The man I was dating asked to marry me and my children shortly after. He wanted to step in and be a father to these two children. For that next year, I didn’t cry or mourn. I had two children who lost their father. They needed for me to be amazing! I did my best to stay strong.
That year my son got pneumonia. He was only seven. That was the beginning of my downward spiral. I became obsessed with health. I walked around with a thermometer. I was always worried when the kids were not in my presence. I made myself physically ill by worrying. I would not let the kids play outside.
Drinking made me feel a little better. It took away my stress. It numbed the sting of regret. The regret of not going to the hospital with my first husband. If I would have gone, I felt that I could have changed the outcome. I would have been a better advocate. He would have known that I loved him. He would have known that I would always honor his memory with his kids…These things were filling my body with pain. Pain that I did not want to feel.
A year or two later, I got sick. In the process of a running test, it was discovered that I had an unusually low white blood count. The nurse who initially told me this suggested to me that I might have HIV. I was terrified! It would take a week of testing and drinking to find that I was HIV negative.
If it wasn’t HIV, it must be leukemia. This was definitely when I started drinking daily. I started at five in the evening and stayed on the back porch drinking until I could not speak clearly. After a year of testing and consults with hematologist and rheumatologist, the consensus was that I was normal, but the damage was done.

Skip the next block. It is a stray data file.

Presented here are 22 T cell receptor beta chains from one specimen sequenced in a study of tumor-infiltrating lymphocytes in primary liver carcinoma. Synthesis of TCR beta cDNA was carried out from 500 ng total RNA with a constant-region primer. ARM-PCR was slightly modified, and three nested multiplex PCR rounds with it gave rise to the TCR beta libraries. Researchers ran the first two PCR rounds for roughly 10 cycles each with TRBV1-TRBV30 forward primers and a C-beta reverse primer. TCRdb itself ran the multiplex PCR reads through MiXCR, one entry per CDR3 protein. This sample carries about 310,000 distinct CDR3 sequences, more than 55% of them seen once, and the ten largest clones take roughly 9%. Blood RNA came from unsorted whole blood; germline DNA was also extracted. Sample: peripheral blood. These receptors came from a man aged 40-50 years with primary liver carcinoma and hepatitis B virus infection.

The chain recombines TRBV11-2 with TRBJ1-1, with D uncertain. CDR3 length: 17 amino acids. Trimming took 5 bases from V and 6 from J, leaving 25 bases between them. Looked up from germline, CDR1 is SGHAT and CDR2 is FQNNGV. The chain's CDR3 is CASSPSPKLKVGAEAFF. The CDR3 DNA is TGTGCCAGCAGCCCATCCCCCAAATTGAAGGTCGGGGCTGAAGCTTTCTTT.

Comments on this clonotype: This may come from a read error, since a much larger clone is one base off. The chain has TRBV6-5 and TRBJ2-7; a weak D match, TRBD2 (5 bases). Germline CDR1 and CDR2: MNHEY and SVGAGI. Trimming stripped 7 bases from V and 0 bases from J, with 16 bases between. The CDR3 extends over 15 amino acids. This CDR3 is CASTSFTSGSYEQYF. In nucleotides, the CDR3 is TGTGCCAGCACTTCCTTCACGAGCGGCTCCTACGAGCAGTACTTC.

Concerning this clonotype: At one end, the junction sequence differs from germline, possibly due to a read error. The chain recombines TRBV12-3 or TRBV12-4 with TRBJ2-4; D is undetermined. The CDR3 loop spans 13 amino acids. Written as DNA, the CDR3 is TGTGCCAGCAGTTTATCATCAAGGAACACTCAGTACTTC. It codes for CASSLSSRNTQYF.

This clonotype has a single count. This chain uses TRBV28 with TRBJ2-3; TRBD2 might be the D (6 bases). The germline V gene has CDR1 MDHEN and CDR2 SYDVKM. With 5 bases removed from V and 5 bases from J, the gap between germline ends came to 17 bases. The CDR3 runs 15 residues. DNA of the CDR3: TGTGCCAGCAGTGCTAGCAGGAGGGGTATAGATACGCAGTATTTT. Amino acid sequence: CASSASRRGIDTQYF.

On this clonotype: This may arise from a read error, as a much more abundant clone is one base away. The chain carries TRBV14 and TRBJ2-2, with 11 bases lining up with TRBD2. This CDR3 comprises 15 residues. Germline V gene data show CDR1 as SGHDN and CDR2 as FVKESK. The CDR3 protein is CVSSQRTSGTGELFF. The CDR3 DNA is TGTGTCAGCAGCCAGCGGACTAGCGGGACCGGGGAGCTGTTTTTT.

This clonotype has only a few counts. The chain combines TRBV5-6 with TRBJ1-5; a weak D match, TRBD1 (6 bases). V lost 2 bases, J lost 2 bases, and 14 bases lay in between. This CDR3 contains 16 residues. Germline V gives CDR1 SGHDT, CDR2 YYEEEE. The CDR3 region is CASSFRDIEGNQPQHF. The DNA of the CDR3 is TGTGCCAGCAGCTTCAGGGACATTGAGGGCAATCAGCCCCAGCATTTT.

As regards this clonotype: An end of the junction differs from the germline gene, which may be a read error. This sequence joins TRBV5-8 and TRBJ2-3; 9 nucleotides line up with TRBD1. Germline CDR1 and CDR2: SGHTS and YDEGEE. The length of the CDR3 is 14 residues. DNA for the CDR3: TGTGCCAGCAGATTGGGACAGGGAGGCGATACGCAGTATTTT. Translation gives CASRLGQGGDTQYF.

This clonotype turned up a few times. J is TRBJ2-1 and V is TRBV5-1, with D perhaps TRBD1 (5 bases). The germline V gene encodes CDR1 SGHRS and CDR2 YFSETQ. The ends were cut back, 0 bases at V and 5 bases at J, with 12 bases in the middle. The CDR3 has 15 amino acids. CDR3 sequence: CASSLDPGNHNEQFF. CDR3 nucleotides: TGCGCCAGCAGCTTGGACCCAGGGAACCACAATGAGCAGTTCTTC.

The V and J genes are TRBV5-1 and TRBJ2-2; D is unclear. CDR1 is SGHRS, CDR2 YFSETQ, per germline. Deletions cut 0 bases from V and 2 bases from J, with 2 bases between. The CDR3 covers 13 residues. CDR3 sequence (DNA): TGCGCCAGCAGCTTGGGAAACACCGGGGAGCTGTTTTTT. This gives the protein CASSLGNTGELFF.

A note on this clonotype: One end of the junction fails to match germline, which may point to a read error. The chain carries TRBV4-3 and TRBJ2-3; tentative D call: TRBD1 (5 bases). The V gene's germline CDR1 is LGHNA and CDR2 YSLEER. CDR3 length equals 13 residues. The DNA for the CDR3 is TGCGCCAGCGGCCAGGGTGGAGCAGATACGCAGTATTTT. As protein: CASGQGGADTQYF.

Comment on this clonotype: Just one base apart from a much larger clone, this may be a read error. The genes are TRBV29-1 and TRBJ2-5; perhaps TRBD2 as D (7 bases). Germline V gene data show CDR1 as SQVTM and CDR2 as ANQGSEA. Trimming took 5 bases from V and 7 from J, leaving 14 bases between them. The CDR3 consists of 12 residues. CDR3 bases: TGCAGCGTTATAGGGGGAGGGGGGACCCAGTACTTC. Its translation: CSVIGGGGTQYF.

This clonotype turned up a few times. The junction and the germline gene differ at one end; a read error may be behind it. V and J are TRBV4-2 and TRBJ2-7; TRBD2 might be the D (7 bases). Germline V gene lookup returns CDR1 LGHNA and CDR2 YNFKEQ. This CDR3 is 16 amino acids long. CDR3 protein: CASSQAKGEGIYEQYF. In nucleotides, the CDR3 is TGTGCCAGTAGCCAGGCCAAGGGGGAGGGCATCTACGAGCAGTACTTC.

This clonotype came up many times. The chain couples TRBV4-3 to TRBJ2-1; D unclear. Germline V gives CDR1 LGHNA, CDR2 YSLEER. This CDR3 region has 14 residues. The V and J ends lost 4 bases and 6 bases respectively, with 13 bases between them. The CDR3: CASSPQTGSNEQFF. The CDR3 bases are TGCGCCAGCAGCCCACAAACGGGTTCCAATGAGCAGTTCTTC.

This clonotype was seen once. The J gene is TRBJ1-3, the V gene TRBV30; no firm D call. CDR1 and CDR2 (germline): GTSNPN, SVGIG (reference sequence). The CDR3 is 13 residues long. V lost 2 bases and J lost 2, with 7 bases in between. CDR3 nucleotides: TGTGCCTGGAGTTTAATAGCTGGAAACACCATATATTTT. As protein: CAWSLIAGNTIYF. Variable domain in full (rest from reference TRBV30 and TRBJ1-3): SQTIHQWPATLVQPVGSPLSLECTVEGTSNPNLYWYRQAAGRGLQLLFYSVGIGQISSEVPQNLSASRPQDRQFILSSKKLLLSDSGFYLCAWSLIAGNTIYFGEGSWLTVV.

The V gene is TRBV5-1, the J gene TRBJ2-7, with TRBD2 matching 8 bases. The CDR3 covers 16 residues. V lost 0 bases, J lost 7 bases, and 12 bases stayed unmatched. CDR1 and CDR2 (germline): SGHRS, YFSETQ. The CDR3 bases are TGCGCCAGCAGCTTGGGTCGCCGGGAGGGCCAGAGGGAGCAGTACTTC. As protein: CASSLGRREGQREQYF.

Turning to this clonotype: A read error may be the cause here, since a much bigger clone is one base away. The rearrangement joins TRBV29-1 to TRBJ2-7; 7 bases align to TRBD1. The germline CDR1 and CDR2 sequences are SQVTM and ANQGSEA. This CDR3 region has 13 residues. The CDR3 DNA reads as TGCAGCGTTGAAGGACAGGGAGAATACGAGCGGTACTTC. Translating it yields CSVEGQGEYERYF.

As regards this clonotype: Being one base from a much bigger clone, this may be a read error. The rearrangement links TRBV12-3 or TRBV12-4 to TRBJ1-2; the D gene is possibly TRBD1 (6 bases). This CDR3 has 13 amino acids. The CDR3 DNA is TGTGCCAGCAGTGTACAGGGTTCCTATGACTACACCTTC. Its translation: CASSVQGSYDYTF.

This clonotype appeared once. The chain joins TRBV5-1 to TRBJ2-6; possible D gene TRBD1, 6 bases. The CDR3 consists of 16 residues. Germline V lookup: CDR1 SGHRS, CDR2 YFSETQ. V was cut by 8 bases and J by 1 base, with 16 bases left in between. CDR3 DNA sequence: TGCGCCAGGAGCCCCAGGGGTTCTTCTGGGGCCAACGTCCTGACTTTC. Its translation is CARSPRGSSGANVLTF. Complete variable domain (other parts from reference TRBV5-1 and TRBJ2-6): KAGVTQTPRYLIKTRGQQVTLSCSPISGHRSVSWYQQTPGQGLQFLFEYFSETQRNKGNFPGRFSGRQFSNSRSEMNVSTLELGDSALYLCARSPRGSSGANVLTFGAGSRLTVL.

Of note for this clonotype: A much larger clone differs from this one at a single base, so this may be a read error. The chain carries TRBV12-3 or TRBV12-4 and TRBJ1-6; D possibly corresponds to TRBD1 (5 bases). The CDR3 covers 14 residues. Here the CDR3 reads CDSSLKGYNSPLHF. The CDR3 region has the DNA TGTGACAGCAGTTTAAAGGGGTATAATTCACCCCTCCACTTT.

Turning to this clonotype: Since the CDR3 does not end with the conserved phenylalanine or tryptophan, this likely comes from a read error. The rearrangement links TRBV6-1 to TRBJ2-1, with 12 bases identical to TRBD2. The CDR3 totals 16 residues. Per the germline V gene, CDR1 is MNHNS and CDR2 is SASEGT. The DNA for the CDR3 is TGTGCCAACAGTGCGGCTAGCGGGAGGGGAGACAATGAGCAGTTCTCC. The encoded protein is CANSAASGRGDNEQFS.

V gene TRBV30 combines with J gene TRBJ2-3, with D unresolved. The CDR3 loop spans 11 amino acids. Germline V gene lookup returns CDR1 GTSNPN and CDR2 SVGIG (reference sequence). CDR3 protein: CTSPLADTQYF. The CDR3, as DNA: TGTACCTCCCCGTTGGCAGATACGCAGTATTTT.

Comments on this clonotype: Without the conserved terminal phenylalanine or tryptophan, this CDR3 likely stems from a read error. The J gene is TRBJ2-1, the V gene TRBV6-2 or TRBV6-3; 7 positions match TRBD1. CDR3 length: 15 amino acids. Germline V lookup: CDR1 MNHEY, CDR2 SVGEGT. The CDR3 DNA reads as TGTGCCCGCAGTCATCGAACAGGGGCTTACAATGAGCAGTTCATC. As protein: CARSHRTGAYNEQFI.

My drinking was progressing to earlier in the day. I was hiding drinks. I would drink and then pretend that I was stressed and having my first beer when my husband got home from work. My kids became a burden. Homework was interfering with my drinking time. I no longer worked full-time which allowed for lots of drinking time. I became a hermit. I never wanted to leave my house. I wanted to drink and smoke cigarettes all day in private and by myself. I did have two friends who would join me on the weekends but other than that, I was a loner. Drinking to take away my fear of death. I could tell many drinking stories of shame and embarrassment but the most important part of the story is that which follows…
Praise God, a few days later my husband would say during the heat of an argument what would forever change my life, “you are an alcoholic just like your…….” ( I will leave the name blank as this is my story and I do not want to break anyone else’s anonymity). I was furious and relieved! I knew deep down that I had a problem. I had been trying self-test to see if I could not drink and could no longer make it a day. I prayed to not drink in the morning but forgot about God and my prayers as the afternoon approached. The next day we went to therapy.
Upon the therapist’s suggestion, I went to a twelve step meeting that evening. That was July 18, 2011, my sobriety date. I went to at least one meeting a day for the next two years, but more importantly I embraced my relationship with God. I submitted to God and he took my pain, fear, anxiety and regret.
I have since gone back to school and I am an RN. I am a mother to three amazing children and a wife to a man who rescued this family. I love sobriety. You could have never convinced me that this would be the case while I was drinking. My life has never been better and it keeps getting better. I can feel pain, anger, hurt and fear without drinking. Life is meant to be experienced and I have been blessed to be an alcoholic! My experience has given me the opportunity to see how short life can be, how much it is to be valued and that it is important to be present for every moment!